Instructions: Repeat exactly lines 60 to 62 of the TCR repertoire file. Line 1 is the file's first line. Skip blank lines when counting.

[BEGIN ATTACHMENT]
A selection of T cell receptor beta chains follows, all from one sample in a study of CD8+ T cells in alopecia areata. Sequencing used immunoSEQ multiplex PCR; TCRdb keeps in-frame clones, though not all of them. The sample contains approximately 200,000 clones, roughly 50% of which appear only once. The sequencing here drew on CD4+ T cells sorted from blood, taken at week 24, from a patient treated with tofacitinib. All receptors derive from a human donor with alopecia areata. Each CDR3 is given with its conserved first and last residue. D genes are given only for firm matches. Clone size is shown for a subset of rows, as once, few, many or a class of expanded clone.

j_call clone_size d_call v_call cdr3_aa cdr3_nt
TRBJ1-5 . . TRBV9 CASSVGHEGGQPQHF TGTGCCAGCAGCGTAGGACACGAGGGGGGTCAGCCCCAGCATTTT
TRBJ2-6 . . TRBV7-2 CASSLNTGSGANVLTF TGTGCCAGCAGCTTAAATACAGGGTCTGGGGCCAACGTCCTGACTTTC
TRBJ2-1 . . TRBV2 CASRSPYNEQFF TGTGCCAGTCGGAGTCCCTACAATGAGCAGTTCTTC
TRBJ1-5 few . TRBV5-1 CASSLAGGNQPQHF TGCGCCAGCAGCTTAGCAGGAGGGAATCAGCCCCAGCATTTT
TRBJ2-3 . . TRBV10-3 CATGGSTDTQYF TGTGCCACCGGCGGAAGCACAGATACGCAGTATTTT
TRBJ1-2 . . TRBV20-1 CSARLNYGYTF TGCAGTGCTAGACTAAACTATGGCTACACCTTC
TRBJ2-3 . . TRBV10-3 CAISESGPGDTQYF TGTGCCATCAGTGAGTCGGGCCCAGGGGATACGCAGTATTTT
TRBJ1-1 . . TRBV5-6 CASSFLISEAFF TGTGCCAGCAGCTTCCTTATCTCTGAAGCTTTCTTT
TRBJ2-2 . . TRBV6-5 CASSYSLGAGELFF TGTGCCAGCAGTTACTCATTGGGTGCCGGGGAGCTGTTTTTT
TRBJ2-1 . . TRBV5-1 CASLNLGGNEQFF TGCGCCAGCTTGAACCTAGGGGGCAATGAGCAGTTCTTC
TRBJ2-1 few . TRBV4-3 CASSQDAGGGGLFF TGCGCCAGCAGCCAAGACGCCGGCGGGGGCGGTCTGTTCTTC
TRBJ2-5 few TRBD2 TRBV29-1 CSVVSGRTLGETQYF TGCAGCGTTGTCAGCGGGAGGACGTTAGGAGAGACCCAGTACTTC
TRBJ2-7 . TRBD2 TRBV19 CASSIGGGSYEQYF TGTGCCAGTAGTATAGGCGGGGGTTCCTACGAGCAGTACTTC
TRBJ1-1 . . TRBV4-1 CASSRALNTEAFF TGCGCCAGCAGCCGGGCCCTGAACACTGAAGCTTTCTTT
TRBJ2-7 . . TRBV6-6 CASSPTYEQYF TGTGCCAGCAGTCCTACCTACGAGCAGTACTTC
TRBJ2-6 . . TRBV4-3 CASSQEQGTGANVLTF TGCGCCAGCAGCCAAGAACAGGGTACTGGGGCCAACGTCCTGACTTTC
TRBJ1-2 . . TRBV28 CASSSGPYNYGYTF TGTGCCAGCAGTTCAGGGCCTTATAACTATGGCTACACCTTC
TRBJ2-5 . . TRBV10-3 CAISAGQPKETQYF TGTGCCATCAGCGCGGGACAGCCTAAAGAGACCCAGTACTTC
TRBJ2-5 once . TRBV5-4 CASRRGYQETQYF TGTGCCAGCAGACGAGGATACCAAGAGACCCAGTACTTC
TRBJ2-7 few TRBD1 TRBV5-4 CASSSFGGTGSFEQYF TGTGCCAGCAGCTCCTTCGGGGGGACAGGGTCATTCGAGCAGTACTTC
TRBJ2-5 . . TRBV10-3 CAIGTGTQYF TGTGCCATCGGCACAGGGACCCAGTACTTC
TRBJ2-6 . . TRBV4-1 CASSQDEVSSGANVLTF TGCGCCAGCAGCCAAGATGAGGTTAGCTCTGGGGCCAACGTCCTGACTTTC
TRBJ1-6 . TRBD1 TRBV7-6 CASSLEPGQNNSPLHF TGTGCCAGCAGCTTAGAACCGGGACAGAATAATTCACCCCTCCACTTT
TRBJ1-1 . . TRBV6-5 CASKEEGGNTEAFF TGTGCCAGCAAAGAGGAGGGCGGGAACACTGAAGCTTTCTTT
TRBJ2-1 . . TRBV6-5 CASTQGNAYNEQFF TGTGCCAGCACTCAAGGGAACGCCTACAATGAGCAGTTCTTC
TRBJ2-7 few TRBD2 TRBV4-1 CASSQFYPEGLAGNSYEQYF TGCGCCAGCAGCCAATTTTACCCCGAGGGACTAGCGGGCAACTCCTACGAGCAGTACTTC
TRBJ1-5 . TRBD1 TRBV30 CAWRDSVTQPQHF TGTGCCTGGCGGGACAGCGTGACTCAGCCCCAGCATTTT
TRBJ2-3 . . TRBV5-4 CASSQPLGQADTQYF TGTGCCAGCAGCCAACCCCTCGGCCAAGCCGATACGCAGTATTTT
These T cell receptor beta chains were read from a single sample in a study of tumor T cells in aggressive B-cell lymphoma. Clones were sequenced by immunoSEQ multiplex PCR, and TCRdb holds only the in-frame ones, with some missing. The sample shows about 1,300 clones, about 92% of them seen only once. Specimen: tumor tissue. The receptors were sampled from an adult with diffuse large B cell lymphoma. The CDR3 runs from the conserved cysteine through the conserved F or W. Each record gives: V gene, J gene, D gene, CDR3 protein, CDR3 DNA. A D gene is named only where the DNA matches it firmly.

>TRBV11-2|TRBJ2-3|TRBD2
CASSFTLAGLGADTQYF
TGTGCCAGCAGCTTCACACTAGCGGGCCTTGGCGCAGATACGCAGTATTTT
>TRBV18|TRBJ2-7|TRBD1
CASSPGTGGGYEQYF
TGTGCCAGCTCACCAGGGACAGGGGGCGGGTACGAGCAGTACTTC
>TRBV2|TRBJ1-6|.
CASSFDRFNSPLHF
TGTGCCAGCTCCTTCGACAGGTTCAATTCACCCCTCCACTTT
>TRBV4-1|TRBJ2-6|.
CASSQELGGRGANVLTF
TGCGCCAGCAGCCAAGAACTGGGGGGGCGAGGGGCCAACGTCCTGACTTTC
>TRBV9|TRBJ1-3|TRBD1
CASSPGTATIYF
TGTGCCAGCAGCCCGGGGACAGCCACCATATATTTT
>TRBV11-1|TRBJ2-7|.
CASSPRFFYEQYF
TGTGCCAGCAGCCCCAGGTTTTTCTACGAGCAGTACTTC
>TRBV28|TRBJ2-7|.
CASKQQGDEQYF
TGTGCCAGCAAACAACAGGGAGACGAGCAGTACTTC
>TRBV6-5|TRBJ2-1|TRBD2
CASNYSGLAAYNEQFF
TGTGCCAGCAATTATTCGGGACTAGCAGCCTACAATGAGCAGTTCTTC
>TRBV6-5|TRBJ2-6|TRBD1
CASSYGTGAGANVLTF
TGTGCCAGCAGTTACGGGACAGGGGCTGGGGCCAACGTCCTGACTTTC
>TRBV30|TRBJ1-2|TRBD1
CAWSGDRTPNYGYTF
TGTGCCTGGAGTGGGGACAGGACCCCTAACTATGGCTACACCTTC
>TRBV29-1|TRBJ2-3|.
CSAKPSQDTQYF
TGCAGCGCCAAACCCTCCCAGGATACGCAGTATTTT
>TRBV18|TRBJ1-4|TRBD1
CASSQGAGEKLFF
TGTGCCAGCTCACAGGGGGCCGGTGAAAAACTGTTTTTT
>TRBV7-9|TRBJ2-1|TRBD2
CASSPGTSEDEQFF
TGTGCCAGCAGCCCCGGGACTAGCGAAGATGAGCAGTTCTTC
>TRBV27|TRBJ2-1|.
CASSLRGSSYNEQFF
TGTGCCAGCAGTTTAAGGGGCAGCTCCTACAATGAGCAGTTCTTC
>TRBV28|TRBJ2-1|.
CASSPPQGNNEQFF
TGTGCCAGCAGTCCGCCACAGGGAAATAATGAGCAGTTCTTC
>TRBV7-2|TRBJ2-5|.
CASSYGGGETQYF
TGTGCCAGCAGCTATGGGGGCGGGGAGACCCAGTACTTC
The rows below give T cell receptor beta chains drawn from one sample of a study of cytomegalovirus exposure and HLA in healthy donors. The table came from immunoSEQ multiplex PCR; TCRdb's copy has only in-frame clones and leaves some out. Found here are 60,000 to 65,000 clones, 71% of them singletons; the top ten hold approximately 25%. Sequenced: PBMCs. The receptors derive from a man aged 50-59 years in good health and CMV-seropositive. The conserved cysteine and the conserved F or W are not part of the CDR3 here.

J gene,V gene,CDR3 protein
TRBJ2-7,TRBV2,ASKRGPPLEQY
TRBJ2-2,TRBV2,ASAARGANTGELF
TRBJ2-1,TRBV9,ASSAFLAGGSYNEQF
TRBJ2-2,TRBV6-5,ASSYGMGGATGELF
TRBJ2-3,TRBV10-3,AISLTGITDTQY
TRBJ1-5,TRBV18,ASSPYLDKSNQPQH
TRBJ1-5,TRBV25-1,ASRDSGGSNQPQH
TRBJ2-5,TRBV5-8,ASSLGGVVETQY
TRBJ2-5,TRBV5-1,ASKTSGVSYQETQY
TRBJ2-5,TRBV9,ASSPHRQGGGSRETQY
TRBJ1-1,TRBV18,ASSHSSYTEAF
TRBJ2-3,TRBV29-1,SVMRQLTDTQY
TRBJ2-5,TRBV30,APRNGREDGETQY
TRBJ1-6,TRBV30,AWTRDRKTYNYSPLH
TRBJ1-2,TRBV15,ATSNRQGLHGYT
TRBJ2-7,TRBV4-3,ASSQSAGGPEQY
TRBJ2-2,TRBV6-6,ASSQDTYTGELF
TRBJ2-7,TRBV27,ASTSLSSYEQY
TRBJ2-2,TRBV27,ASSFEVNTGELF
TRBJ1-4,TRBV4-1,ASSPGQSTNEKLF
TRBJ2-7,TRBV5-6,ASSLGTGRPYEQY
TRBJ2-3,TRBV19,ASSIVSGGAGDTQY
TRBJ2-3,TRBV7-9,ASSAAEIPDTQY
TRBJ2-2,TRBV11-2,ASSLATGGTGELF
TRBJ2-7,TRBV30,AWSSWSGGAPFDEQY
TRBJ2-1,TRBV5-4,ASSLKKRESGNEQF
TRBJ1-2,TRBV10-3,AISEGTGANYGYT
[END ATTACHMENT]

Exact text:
CAWSGDRTPNYGYTF
TGTGCCTGGAGTGGGGACAGGACCCCTAACTATGGCTACACCTTC
>TRBV29-1|TRBJ2-3|.